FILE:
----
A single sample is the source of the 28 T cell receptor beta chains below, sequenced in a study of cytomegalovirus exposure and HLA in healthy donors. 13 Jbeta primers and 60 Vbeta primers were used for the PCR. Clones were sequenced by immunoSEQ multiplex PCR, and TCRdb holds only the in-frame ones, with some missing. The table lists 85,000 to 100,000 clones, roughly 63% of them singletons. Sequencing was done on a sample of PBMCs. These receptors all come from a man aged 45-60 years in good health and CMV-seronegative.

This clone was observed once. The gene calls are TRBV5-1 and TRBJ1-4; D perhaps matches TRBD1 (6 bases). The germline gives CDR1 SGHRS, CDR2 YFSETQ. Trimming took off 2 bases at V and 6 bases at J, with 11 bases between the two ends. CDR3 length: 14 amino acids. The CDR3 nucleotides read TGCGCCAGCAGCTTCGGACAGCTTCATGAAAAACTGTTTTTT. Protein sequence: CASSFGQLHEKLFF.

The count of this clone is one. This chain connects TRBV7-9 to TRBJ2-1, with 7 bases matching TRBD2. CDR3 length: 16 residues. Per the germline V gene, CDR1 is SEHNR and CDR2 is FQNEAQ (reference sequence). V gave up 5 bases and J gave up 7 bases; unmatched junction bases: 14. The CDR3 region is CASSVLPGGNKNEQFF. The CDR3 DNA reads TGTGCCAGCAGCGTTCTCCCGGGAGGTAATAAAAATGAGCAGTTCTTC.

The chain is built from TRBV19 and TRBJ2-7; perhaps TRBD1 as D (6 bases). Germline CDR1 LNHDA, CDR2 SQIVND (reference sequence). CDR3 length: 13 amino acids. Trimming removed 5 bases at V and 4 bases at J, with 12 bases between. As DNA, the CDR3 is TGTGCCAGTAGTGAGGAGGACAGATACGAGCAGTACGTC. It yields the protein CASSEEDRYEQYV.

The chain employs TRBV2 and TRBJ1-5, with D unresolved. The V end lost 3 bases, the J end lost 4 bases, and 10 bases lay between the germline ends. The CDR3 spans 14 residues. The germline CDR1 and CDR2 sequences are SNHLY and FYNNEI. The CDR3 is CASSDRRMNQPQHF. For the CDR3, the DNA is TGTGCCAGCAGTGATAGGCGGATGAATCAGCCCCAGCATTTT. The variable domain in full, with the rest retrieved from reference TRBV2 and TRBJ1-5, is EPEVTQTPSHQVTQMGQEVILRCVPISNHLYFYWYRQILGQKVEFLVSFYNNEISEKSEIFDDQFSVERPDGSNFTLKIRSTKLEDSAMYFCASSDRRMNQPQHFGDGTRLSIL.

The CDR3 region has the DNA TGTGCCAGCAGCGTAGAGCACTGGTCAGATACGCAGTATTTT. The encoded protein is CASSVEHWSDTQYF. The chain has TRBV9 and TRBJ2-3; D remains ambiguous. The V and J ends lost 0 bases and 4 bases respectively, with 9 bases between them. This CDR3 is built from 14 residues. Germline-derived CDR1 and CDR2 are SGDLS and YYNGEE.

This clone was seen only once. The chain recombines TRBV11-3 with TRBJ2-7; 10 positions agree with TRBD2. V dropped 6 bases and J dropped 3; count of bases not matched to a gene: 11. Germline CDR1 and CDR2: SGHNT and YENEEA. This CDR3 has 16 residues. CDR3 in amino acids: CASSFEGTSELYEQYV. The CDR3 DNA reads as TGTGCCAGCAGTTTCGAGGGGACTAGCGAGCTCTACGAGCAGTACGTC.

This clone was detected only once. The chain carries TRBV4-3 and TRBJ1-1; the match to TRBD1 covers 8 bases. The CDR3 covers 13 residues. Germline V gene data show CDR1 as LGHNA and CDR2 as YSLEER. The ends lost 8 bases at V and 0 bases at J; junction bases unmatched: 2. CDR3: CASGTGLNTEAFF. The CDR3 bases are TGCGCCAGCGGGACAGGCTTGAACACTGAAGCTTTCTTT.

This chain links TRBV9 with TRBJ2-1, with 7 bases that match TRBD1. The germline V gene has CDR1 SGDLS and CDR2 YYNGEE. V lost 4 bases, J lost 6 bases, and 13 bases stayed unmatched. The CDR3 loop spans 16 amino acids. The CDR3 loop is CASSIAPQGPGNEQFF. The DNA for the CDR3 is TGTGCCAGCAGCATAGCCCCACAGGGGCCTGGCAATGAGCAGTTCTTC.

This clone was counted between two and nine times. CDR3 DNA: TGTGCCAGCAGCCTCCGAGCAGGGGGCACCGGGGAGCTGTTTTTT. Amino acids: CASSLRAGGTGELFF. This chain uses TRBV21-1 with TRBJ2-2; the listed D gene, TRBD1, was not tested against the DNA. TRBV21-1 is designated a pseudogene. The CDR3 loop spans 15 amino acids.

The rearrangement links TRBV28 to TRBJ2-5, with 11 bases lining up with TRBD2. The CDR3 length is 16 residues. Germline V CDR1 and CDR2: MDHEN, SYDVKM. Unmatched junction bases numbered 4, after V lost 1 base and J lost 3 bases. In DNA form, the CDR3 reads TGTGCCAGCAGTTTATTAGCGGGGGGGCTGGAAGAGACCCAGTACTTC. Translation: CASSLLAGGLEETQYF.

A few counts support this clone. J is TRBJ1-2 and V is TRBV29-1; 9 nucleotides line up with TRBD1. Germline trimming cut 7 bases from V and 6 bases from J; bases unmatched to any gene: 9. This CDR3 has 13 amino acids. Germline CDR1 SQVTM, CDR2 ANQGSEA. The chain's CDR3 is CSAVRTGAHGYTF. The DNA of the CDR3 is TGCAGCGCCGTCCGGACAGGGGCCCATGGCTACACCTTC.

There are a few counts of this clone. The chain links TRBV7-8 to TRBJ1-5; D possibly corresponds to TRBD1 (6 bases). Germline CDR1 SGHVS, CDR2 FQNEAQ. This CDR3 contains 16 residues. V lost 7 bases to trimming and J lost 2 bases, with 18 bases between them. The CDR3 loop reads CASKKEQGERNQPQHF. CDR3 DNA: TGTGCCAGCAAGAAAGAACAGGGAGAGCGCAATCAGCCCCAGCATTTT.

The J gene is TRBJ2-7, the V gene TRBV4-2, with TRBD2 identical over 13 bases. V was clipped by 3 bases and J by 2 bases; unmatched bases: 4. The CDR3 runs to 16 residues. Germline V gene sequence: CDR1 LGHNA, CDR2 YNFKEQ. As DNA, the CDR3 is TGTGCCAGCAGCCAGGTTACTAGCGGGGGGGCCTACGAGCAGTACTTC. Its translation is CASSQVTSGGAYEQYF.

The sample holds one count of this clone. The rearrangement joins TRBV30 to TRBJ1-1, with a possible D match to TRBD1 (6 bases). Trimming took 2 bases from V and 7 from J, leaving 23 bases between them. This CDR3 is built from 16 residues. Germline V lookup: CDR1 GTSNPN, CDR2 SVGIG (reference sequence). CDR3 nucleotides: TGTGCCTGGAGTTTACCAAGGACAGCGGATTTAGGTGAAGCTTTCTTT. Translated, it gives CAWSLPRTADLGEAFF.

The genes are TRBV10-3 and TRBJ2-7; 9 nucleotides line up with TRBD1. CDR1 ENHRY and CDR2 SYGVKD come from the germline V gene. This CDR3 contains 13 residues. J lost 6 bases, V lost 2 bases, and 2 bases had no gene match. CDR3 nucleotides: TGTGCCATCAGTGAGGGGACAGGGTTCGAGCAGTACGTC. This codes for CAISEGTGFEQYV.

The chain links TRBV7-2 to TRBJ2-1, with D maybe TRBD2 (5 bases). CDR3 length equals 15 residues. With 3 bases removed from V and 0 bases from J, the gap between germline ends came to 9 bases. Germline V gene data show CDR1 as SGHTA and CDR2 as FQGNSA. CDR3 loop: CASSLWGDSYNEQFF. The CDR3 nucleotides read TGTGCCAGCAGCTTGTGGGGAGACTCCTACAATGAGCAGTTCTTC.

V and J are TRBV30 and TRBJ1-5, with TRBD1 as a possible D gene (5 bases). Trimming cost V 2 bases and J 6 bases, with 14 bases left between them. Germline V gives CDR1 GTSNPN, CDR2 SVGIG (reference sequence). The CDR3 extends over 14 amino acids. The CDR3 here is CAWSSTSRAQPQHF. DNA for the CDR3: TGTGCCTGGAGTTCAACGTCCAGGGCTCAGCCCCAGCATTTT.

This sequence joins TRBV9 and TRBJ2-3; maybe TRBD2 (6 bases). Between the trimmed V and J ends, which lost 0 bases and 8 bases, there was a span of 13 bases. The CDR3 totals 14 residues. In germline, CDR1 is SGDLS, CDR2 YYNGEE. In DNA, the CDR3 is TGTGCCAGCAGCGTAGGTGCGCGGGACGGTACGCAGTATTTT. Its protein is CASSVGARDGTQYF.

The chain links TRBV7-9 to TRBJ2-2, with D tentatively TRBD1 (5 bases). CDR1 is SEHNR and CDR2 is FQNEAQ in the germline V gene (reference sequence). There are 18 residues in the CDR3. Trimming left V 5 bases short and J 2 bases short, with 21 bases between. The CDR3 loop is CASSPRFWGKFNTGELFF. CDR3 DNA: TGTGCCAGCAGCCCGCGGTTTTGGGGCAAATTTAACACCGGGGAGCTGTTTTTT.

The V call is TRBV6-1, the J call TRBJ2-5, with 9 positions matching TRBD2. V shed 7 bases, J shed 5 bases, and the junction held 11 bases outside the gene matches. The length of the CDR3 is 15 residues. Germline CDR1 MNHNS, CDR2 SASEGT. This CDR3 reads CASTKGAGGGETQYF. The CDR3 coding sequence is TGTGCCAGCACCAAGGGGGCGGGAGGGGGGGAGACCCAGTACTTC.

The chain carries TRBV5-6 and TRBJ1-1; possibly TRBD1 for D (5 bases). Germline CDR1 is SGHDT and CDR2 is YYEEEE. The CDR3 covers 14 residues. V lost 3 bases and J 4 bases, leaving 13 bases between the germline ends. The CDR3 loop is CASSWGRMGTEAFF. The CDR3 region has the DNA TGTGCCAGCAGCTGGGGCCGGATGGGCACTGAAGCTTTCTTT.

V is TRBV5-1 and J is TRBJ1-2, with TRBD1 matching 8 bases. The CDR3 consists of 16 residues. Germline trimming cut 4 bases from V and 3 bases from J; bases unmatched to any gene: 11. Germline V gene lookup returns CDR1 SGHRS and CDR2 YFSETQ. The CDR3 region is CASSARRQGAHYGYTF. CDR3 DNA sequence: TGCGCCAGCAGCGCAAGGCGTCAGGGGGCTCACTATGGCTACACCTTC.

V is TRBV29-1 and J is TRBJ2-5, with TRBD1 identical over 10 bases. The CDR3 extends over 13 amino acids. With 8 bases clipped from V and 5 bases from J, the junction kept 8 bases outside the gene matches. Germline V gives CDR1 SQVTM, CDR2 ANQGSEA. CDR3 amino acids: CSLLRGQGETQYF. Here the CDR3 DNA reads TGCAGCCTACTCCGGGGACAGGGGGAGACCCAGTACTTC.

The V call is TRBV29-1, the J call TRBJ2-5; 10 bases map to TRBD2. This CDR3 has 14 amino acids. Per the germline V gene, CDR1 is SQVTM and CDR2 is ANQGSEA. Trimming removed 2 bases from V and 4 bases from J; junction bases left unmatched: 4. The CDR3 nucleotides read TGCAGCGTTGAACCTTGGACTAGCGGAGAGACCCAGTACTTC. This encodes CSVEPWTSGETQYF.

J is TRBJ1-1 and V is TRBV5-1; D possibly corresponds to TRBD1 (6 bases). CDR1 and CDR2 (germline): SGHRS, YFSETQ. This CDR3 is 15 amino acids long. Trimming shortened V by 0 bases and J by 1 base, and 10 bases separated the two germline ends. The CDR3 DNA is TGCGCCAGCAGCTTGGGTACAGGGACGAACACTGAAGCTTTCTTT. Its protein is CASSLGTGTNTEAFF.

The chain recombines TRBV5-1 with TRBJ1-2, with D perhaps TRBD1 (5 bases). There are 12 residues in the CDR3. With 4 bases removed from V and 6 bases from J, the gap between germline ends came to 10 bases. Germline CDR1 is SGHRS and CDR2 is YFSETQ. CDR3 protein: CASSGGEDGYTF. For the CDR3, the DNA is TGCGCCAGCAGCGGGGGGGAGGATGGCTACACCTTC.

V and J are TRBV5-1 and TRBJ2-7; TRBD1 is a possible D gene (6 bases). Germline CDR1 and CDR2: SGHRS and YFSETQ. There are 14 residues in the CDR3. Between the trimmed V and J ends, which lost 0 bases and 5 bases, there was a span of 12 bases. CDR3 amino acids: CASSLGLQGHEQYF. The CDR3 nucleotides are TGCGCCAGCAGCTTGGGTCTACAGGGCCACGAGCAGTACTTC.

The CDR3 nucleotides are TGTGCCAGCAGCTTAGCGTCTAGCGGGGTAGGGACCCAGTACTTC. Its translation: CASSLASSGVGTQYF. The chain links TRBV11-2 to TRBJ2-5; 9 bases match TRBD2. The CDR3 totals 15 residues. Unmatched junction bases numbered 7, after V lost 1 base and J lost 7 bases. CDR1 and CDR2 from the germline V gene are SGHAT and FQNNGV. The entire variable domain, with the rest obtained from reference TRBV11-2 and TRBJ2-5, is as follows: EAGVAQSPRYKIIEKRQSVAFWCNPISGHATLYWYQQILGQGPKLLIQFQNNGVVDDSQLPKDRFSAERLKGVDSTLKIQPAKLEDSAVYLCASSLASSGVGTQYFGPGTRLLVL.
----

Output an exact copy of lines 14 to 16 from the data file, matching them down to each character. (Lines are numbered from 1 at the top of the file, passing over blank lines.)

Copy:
The J gene is TRBJ2-7, the V gene TRBV4-2, with TRBD2 identical over 13 bases. V was clipped by 3 bases and J by 2 bases; unmatched bases: 4. The CDR3 runs to 16 residues. Germline V gene sequence: CDR1 LGHNA, CDR2 YNFKEQ. As DNA, the CDR3 is TGTGCCAGCAGCCAGGTTACTAGCGGGGGGGCCTACGAGCAGTACTTC. Its translation is CASSQVTSGGAYEQYF.

The sample holds one count of this clone. The rearrangement joins TRBV30 to TRBJ1-1, with a possible D match to TRBD1 (6 bases). Trimming took 2 bases from V and 7 from J, leaving 23 bases between them. This CDR3 is built from 16 residues. Germline V lookup: CDR1 GTSNPN, CDR2 SVGIG (reference sequence). CDR3 nucleotides: TGTGCCTGGAGTTTACCAAGGACAGCGGATTTAGGTGAAGCTTTCTTT. Translated, it gives CAWSLPRTADLGEAFF.

The genes are TRBV10-3 and TRBJ2-7; 9 nucleotides line up with TRBD1. CDR1 ENHRY and CDR2 SYGVKD come from the germline V gene. This CDR3 contains 13 residues. J lost 6 bases, V lost 2 bases, and 2 bases had no gene match. CDR3 nucleotides: TGTGCCATCAGTGAGGGGACAGGGTTCGAGCAGTACGTC. This codes for CAISEGTGFEQYV.